KQED Perspective aired November 2003

I can’t remember just when I started noticing biological inaccuracies in movies and TV. Maybe it was The Deer Hunter with Robert de Niro. They went hunting in Pennsylvania in mountains that rose well above the tree line and were capped with bare exposed rock, mountains that had to be at least 12000′ high. The forests of Pennsylvania however are totally cloaked in trees, 3200 feet is the highest point. I believe the majestic Cascade Range was subbing for the ‘cinematically inferior’ Alleganys.

Then there was the miniseries, Lonesome Dove.. There they were on the flat dry plains of Texas, the sun setting over the arid landscape and what evoked the feeling of ultimate loneliness? A COMMON LOON crying on a breeding pond in Minnesota! There would not be a singing loon like that for hundreds of miles to the NORTH! Oh well.

At the beginning of A Perfect World directed by Clint Eastwood, ominously wheeling around in the sky was a turkey vulture. And what sound was accompanying it? A screaming red tail hawk! Clint, Clint after all the Westerns you’ve done you should know vultures are silent!!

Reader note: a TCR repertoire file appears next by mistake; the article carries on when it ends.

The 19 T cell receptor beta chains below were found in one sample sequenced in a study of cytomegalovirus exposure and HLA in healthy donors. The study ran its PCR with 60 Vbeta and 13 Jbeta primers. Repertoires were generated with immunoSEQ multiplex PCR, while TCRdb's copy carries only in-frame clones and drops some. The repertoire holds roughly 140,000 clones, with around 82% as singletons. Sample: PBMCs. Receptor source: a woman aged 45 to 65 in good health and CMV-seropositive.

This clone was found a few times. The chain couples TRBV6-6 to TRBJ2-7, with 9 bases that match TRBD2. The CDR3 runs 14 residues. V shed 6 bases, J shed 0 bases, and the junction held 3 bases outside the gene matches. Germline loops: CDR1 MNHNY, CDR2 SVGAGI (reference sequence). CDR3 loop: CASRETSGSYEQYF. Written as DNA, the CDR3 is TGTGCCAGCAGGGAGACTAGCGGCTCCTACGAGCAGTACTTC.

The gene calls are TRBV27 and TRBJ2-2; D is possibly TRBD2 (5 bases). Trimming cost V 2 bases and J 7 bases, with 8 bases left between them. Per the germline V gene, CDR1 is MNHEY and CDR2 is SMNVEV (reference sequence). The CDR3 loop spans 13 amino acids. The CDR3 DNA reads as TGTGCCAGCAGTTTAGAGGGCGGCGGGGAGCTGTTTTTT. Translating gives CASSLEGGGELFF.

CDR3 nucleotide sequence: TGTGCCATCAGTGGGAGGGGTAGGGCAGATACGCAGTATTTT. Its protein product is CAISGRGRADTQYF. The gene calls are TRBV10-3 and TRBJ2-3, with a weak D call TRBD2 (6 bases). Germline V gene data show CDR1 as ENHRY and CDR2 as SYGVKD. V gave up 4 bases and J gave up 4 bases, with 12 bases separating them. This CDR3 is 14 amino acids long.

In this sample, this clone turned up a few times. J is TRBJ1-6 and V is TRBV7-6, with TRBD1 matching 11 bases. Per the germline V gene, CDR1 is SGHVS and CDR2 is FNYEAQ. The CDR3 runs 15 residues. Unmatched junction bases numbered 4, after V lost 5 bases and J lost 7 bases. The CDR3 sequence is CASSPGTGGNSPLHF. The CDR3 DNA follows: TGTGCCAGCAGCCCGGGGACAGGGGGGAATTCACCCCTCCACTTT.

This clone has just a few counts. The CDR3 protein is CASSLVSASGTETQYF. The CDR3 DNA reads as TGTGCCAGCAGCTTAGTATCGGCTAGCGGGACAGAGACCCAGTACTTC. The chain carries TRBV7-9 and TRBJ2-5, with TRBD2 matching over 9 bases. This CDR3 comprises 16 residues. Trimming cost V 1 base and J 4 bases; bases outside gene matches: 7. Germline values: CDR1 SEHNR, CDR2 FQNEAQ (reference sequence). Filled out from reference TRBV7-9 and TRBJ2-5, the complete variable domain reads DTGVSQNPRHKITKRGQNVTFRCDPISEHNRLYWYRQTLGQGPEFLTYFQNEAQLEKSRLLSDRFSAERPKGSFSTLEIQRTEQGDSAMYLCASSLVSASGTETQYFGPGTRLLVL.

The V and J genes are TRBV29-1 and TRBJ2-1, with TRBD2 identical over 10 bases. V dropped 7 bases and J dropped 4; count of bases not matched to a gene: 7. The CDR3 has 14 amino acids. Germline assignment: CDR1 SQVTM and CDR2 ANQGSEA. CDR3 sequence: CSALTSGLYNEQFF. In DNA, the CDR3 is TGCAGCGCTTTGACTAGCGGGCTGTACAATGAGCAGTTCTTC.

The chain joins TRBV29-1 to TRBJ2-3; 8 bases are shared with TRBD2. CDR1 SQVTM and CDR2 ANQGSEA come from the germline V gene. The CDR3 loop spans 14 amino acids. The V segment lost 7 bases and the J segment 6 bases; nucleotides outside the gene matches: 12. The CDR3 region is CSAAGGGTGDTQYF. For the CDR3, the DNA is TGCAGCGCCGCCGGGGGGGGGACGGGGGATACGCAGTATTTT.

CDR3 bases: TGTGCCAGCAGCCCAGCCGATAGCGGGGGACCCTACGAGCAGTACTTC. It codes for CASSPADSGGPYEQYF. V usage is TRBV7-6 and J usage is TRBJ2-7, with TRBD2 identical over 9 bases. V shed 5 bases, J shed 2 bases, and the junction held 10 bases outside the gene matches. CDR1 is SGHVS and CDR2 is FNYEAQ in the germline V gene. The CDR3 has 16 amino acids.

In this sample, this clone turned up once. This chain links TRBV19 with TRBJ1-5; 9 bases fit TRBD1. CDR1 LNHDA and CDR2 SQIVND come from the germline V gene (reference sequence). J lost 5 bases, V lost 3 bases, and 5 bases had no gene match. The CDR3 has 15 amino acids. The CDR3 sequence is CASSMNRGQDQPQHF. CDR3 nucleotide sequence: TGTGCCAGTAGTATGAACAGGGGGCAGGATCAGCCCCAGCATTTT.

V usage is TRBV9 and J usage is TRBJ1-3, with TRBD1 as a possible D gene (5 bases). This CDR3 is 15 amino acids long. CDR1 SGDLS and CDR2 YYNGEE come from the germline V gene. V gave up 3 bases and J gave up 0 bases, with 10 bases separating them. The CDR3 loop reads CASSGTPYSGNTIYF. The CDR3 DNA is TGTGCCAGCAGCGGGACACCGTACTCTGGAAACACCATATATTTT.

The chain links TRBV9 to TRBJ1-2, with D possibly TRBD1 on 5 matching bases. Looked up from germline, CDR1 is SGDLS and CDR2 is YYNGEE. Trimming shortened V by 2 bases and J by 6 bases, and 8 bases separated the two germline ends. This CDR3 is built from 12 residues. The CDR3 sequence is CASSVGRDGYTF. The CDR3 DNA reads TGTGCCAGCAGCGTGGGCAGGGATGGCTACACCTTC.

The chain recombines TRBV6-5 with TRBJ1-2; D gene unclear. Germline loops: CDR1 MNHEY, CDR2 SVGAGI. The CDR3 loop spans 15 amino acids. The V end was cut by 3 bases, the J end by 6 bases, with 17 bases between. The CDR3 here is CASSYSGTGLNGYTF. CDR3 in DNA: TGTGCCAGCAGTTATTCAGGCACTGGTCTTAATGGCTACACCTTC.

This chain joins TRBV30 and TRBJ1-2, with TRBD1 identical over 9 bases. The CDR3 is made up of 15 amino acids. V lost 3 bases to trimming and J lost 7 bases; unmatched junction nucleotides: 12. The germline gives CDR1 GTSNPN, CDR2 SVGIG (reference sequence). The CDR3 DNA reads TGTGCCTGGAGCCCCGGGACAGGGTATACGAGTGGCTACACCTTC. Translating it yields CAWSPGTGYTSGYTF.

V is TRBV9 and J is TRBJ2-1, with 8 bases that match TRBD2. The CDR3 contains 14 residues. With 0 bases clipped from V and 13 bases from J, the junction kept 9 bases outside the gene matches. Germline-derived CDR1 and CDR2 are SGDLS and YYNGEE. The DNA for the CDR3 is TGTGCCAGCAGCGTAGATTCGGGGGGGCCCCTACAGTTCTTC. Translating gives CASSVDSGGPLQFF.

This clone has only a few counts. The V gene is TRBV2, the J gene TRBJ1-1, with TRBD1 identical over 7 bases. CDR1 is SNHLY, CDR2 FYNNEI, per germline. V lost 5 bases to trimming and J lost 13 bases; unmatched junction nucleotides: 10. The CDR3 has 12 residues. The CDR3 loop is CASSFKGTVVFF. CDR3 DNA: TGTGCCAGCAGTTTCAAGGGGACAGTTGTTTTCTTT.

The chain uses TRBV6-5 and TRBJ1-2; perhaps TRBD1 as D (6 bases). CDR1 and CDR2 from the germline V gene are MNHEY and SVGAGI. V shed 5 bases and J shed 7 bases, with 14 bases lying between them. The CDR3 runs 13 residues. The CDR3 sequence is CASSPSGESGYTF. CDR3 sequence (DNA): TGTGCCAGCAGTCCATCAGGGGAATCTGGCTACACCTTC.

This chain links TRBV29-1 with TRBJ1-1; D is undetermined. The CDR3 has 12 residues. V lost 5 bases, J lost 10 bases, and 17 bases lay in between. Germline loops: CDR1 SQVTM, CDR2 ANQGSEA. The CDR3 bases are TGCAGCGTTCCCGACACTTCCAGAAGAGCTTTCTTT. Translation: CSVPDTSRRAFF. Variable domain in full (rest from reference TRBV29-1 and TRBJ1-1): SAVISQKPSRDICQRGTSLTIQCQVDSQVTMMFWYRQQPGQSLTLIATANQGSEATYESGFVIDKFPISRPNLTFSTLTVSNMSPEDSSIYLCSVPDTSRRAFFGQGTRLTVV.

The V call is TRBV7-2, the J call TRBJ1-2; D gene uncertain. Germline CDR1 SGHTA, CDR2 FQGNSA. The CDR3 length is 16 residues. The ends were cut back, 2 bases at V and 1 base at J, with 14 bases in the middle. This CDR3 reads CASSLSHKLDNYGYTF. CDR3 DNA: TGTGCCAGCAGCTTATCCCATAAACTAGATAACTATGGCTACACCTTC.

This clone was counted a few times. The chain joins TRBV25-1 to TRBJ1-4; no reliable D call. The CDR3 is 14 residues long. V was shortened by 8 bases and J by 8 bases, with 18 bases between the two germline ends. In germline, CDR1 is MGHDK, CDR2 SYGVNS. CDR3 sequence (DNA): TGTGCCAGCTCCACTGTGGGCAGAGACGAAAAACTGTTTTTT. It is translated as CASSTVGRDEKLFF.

So on to Andre the Seal, a movie about a lovable harbor seal. Who had the starring role? not a member of the Phocidae but a California Sea lion. I guess he had a better agent.

Every single jungle movie has the sound of a kookaburra in it to evoke that wild and dangerous mystery of the dark unknown. Kookaburras, a kind of kingfisher, are found only in Australia far from any African jungle.

And last year was the brouhaha around CBS playing some dubbed bird sounds in the background of a PGA tournament in Louisville Kentucky. The only problem was they had recorded those sounds in Michigan in an earlier golf tournament. Bird watchers flooded the network with calls. What were those white throated sparrows doing in full song?? CBS was amazed at the number of people who noticed and they promised never to repeat that mistake again. So I’m not the only one!

This is Michael Ellis with a Perspective.



Posted on

August 6, 2009